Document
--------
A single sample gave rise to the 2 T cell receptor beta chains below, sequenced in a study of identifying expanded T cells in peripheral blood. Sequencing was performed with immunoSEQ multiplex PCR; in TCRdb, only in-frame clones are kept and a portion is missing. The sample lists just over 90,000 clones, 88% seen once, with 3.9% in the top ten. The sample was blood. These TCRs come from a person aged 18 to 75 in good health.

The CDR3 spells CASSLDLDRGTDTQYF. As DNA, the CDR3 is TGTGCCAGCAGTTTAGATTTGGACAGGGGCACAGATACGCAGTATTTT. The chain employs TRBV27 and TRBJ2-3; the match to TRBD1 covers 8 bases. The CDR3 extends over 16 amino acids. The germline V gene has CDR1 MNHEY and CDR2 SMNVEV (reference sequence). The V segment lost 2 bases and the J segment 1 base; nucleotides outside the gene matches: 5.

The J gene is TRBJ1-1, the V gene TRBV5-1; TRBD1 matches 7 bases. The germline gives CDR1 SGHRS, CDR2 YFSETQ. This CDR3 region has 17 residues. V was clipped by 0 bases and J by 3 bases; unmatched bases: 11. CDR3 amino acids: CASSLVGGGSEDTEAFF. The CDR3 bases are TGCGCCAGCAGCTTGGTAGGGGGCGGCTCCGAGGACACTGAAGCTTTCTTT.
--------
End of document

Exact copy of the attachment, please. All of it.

A single sample gave rise to the 2 T cell receptor beta chains below, sequenced in a study of identifying expanded T cells in peripheral blood. Sequencing was performed with immunoSEQ multiplex PCR; in TCRdb, only in-frame clones are kept and a portion is missing. The sample lists just over 90,000 clones, 88% seen once, with 3.9% in the top ten. The sample was blood. These TCRs come from a person aged 18 to 75 in good health.

The CDR3 spells CASSLDLDRGTDTQYF. As DNA, the CDR3 is TGTGCCAGCAGTTTAGATTTGGACAGGGGCACAGATACGCAGTATTTT. The chain employs TRBV27 and TRBJ2-3; the match to TRBD1 covers 8 bases. The CDR3 extends over 16 amino acids. The germline V gene has CDR1 MNHEY and CDR2 SMNVEV (reference sequence). The V segment lost 2 bases and the J segment 1 base; nucleotides outside the gene matches: 5.

The J gene is TRBJ1-1, the V gene TRBV5-1; TRBD1 matches 7 bases. The germline gives CDR1 SGHRS, CDR2 YFSETQ. This CDR3 region has 17 residues. V was clipped by 0 bases and J by 3 bases; unmatched bases: 11. CDR3 amino acids: CASSLVGGGSEDTEAFF. The CDR3 bases are TGCGCCAGCAGCTTGGTAGGGGGCGGCTCCGAGGACACTGAAGCTTTCTTT.